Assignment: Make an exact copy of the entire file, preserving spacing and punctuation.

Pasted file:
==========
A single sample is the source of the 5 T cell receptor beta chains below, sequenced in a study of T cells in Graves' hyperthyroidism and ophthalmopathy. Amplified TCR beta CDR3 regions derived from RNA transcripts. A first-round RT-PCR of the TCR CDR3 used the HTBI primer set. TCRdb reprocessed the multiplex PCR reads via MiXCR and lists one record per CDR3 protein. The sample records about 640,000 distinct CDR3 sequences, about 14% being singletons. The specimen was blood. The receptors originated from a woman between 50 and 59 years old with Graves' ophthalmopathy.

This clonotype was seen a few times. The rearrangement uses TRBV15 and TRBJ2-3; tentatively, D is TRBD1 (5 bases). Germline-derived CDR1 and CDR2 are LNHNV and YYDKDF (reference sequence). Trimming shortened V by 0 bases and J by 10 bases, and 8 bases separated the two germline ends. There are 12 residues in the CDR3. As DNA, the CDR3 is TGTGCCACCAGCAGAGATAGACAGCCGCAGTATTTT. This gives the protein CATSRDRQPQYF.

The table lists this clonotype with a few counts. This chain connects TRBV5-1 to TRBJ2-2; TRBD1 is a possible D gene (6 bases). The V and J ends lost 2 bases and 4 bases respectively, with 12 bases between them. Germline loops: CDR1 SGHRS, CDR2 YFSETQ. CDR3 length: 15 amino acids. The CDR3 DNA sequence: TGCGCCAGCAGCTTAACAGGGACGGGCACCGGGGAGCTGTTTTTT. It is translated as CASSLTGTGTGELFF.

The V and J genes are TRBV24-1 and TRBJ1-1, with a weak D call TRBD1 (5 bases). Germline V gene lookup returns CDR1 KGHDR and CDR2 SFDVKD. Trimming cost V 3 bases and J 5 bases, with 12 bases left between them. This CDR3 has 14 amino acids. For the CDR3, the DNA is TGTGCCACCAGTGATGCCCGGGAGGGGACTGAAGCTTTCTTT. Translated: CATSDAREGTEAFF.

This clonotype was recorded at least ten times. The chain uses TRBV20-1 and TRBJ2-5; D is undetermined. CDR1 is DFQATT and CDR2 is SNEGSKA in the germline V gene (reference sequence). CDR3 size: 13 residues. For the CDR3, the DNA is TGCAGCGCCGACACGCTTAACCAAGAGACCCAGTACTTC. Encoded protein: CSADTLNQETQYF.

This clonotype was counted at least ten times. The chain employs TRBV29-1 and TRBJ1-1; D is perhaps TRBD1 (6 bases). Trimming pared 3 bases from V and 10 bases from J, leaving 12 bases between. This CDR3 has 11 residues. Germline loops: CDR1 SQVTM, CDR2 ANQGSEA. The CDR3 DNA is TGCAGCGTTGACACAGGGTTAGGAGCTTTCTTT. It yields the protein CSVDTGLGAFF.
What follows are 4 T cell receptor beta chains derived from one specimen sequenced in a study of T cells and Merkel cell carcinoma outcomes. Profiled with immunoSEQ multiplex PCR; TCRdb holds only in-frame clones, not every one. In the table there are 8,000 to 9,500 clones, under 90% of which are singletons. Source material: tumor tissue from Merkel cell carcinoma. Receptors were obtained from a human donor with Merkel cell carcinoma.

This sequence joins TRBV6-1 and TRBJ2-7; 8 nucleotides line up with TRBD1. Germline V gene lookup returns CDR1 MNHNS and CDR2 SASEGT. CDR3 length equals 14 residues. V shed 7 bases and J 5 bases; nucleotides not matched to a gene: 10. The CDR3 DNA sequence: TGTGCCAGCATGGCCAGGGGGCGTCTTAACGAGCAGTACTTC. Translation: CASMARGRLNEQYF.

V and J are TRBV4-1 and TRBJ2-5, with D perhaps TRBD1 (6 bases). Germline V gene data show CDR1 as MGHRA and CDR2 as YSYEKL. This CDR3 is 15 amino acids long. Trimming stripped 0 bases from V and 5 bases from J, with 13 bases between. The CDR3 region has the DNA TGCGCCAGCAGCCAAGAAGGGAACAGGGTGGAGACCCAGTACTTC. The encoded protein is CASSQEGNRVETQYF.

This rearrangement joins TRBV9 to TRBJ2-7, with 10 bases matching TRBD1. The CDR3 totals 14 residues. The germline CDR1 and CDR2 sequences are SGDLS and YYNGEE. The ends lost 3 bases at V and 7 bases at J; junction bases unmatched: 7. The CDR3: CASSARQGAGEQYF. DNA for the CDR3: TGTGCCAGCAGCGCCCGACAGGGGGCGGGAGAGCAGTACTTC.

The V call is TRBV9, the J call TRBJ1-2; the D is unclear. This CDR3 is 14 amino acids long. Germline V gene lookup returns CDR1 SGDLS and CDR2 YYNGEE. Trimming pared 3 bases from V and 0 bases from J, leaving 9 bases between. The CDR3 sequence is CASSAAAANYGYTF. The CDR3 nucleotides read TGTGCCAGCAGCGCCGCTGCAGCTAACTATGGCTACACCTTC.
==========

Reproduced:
A single sample is the source of the 5 T cell receptor beta chains below, sequenced in a study of T cells in Graves' hyperthyroidism and ophthalmopathy. Amplified TCR beta CDR3 regions derived from RNA transcripts. A first-round RT-PCR of the TCR CDR3 used the HTBI primer set. TCRdb reprocessed the multiplex PCR reads via MiXCR and lists one record per CDR3 protein. The sample records about 640,000 distinct CDR3 sequences, about 14% being singletons. The specimen was blood. The receptors originated from a woman between 50 and 59 years old with Graves' ophthalmopathy.

This clonotype was seen a few times. The rearrangement uses TRBV15 and TRBJ2-3; tentatively, D is TRBD1 (5 bases). Germline-derived CDR1 and CDR2 are LNHNV and YYDKDF (reference sequence). Trimming shortened V by 0 bases and J by 10 bases, and 8 bases separated the two germline ends. There are 12 residues in the CDR3. As DNA, the CDR3 is TGTGCCACCAGCAGAGATAGACAGCCGCAGTATTTT. This gives the protein CATSRDRQPQYF.

The table lists this clonotype with a few counts. This chain connects TRBV5-1 to TRBJ2-2; TRBD1 is a possible D gene (6 bases). The V and J ends lost 2 bases and 4 bases respectively, with 12 bases between them. Germline loops: CDR1 SGHRS, CDR2 YFSETQ. CDR3 length: 15 amino acids. The CDR3 DNA sequence: TGCGCCAGCAGCTTAACAGGGACGGGCACCGGGGAGCTGTTTTTT. It is translated as CASSLTGTGTGELFF.

The V and J genes are TRBV24-1 and TRBJ1-1, with a weak D call TRBD1 (5 bases). Germline V gene lookup returns CDR1 KGHDR and CDR2 SFDVKD. Trimming cost V 3 bases and J 5 bases, with 12 bases left between them. This CDR3 has 14 amino acids. For the CDR3, the DNA is TGTGCCACCAGTGATGCCCGGGAGGGGACTGAAGCTTTCTTT. Translated: CATSDAREGTEAFF.

This clonotype was recorded at least ten times. The chain uses TRBV20-1 and TRBJ2-5; D is undetermined. CDR1 is DFQATT and CDR2 is SNEGSKA in the germline V gene (reference sequence). CDR3 size: 13 residues. For the CDR3, the DNA is TGCAGCGCCGACACGCTTAACCAAGAGACCCAGTACTTC. Encoded protein: CSADTLNQETQYF.

This clonotype was counted at least ten times. The chain employs TRBV29-1 and TRBJ1-1; D is perhaps TRBD1 (6 bases). Trimming pared 3 bases from V and 10 bases from J, leaving 12 bases between. This CDR3 has 11 residues. Germline loops: CDR1 SQVTM, CDR2 ANQGSEA. The CDR3 DNA is TGCAGCGTTGACACAGGGTTAGGAGCTTTCTTT. It yields the protein CSVDTGLGAFF.
What follows are 4 T cell receptor beta chains derived from one specimen sequenced in a study of T cells and Merkel cell carcinoma outcomes. Profiled with immunoSEQ multiplex PCR; TCRdb holds only in-frame clones, not every one. In the table there are 8,000 to 9,500 clones, under 90% of which are singletons. Source material: tumor tissue from Merkel cell carcinoma. Receptors were obtained from a human donor with Merkel cell carcinoma.

This sequence joins TRBV6-1 and TRBJ2-7; 8 nucleotides line up with TRBD1. Germline V gene lookup returns CDR1 MNHNS and CDR2 SASEGT. CDR3 length equals 14 residues. V shed 7 bases and J 5 bases; nucleotides not matched to a gene: 10. The CDR3 DNA sequence: TGTGCCAGCATGGCCAGGGGGCGTCTTAACGAGCAGTACTTC. Translation: CASMARGRLNEQYF.

V and J are TRBV4-1 and TRBJ2-5, with D perhaps TRBD1 (6 bases). Germline V gene data show CDR1 as MGHRA and CDR2 as YSYEKL. This CDR3 is 15 amino acids long. Trimming stripped 0 bases from V and 5 bases from J, with 13 bases between. The CDR3 region has the DNA TGCGCCAGCAGCCAAGAAGGGAACAGGGTGGAGACCCAGTACTTC. The encoded protein is CASSQEGNRVETQYF.

This rearrangement joins TRBV9 to TRBJ2-7, with 10 bases matching TRBD1. The CDR3 totals 14 residues. The germline CDR1 and CDR2 sequences are SGDLS and YYNGEE. The ends lost 3 bases at V and 7 bases at J; junction bases unmatched: 7. The CDR3: CASSARQGAGEQYF. DNA for the CDR3: TGTGCCAGCAGCGCCCGACAGGGGGCGGGAGAGCAGTACTTC.

The V call is TRBV9, the J call TRBJ1-2; the D is unclear. This CDR3 is 14 amino acids long. Germline V gene lookup returns CDR1 SGDLS and CDR2 YYNGEE. Trimming pared 3 bases from V and 0 bases from J, leaving 9 bases between. The CDR3 sequence is CASSAAAANYGYTF. The CDR3 nucleotides read TGTGCCAGCAGCGCCGCTGCAGCTAACTATGGCTACACCTTC.